Annual conference altar call leads to health training


Special to the Advocate

At the 2005 Mississippi Annual Conference, Bishop Felton May called for individuals moved to work in health. Slowly the altar filled with willing clergy and laity.

The focus on health comes from the list of quadrennial initiatives for the Mississippi Conference. 

Individuals who participated in the altar call are taking action. A Health and Wellness Task force was formed and is completing tasks which are moving the Mississippi Conference to a healthier lifestyle. 

On March 2, more than 30 members of the Health and Wellness Task force attended a Congregational Health Ministries training. The Rev. Patrick Phillips and Alice Emanuel of Jackson Central UMC hosted the training. The training was conducted by Elaine M. Dye who formerly worked for the General Board of Global Ministries and was co-author of Congregational Health Ministries: A Guide for Congregations manual and training.  Elaine works for The Partnership for a Healthy Mississippi in the college initiative.  She is the wife of the Rev. Millsaps Dye of Grenada.

Elaine Dye began with the question, “What is health ministry?”

Using an umbrella image, she described how all the church does fall under “health ministry.” Health ministry is a process for congregations to bring healing and wholeness to individuals and the community, she said. She stressed that health ministry is a process not a program.

Participants began the process by defining “health.” Health is not just physical but environmental, social, mental/emotional, economic/political and spiritual. Each person reflected on these health areas in his/her life and then drew a symbolic health person. Each part of the body represented one area of health. Were these perfectly balanced persons? No, health is a journey towards wholeness.  

The group was then entertained and informed by the Rev. Jesse Moore who shared some of John Wesley’s rules for living:

  • ”The air we breathe is of great consequence to our health.”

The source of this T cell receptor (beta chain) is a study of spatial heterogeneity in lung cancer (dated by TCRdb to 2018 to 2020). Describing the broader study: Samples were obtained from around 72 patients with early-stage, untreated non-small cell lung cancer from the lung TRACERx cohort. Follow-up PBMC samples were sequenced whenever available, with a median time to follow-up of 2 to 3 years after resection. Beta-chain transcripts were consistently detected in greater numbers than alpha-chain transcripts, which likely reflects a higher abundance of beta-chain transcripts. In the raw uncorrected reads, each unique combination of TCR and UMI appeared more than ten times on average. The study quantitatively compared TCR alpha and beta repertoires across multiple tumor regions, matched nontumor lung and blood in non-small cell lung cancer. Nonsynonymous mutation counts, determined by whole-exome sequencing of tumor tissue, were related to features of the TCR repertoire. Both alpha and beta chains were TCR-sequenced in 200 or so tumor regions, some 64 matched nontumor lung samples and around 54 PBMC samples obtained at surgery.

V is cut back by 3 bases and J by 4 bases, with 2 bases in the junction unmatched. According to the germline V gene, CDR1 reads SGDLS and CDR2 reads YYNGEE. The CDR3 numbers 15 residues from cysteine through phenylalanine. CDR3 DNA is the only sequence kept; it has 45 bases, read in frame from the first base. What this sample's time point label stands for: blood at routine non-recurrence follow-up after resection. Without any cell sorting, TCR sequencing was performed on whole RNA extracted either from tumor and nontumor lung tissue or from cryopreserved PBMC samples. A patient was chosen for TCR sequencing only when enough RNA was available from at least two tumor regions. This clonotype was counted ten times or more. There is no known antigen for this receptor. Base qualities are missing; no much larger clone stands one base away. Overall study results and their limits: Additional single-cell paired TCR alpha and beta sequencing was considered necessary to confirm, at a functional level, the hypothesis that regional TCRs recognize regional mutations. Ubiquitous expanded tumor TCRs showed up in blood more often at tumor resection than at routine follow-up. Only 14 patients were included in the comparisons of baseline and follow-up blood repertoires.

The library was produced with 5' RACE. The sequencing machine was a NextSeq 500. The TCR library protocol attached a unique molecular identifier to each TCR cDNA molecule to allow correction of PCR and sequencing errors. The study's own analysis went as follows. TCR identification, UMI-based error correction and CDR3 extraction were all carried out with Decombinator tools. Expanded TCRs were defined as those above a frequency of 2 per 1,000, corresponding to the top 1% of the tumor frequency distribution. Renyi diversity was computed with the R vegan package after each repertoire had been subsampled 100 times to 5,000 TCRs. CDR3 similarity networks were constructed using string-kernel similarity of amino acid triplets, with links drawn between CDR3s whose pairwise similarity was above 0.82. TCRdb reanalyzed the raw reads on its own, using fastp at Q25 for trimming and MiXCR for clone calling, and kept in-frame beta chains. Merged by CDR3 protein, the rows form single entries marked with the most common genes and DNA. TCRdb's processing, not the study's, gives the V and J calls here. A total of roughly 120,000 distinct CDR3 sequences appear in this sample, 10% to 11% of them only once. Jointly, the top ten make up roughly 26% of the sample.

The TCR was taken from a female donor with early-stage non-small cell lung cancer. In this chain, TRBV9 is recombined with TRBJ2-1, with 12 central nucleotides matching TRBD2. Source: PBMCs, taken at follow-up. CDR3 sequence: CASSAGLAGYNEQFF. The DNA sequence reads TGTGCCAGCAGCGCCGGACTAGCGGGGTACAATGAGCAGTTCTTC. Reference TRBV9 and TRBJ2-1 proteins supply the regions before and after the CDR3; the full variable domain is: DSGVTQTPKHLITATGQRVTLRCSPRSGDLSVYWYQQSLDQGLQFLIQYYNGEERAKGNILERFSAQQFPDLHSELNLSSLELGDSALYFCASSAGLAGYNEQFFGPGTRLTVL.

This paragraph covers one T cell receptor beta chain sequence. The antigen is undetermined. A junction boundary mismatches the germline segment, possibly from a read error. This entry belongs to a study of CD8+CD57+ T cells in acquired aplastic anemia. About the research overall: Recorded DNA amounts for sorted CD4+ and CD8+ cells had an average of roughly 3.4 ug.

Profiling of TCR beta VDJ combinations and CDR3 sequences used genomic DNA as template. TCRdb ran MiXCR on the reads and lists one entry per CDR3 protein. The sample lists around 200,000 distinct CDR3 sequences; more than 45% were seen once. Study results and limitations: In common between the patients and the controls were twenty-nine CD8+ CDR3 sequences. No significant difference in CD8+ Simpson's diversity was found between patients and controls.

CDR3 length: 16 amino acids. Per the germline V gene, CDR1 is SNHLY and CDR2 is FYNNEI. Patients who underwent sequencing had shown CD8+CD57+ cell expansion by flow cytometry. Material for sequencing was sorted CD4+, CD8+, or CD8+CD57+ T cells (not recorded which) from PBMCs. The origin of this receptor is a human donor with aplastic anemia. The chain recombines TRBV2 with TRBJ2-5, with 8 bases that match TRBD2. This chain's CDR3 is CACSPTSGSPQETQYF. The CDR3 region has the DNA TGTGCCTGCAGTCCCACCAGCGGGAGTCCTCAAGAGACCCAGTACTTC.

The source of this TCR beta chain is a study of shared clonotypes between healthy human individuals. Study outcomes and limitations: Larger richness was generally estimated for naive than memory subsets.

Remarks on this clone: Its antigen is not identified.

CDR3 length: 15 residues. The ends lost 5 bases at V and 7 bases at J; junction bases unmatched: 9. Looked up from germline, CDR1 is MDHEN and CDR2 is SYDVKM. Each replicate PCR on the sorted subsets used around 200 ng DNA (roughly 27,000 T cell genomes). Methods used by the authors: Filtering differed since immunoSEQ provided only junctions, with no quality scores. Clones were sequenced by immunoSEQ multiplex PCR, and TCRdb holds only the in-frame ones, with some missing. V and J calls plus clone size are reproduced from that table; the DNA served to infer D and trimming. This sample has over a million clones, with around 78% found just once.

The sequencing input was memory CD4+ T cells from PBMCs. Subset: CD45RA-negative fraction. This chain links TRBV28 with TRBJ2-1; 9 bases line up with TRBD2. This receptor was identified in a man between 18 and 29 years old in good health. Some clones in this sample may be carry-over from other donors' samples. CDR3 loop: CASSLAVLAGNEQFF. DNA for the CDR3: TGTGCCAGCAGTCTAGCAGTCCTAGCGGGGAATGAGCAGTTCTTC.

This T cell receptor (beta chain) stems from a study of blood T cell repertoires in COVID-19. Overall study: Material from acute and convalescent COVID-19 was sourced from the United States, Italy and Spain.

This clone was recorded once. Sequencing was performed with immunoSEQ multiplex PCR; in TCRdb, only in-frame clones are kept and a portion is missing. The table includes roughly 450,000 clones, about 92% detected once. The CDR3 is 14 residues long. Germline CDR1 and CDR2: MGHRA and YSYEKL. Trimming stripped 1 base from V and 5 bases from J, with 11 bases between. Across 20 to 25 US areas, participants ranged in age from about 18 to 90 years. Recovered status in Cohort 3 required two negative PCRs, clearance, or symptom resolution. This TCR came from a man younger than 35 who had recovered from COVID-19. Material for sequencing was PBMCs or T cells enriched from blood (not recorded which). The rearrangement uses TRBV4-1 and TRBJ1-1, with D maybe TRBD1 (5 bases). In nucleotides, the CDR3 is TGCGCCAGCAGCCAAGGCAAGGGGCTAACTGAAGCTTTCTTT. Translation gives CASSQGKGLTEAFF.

• “Water is the wholesomest of all drinks; it quickens the appetite and strengthen the digestion most.  Strong and more especially spirituous liquors are a certain, though slow, poison. Coffee and tea are extremely hurtful to persons who have weak nerves.”
  •  “A due degree of exercise is indispensably necessary to health and long life. Walking is the best exercise for those who are able to bear it.”

Wesley wrote these rules in Primitive Physick in 1747.

The training continued through the five phases for Congregational Health Ministries:

  •  Preparation
  •  Formation
  •  Planning
  •  Implementation
  •  Evaluation 

During the five phases, participants brainstormed on health ministry activities, looked at models of health ministry (i.e. health minister, parish nurse and lay counselor) and discussed the health ministry team makeup.

Becky P. Williams, a member of Crossgates UMC in Brandon, facilitated the completion of each participant’s personal action plan and the group’s action plan. Each person took time to reflect and list specific action items to move them closer to more abundant living.  The group brainstormed on action items for the Health and Wellness Task Force. One action item was to develop a health ministry team from the Task Force. The team will train congregations, small groups or individuals in the Congregational Health Ministries process. The health ministry team includes:

  • Ruth Ann Williams, Clinton First UMC
  • Alice H. Emanuel, Jackson Central UMC
  • Annie J. Williams, Walden Chapel UMC
  • Becky P. Williams, Brandon Crossgates UMC
  • Beth Feisel, Crossgates UMC
  • Martha M. Williams, Jackson Central UMC
  • Ed Norris, chaplain, Methodist LeBonheur
  • Luz Dial, Fannin UMC
  • Jesse Moore, United Methodist chaplain
  • Elaine M. Dye, Grenada Grace UMC

Those interested in learning more about Congregational Health Ministries can contact Dye,, or the Rev. Embra Jackson at the conference office at 1-866-647-7486.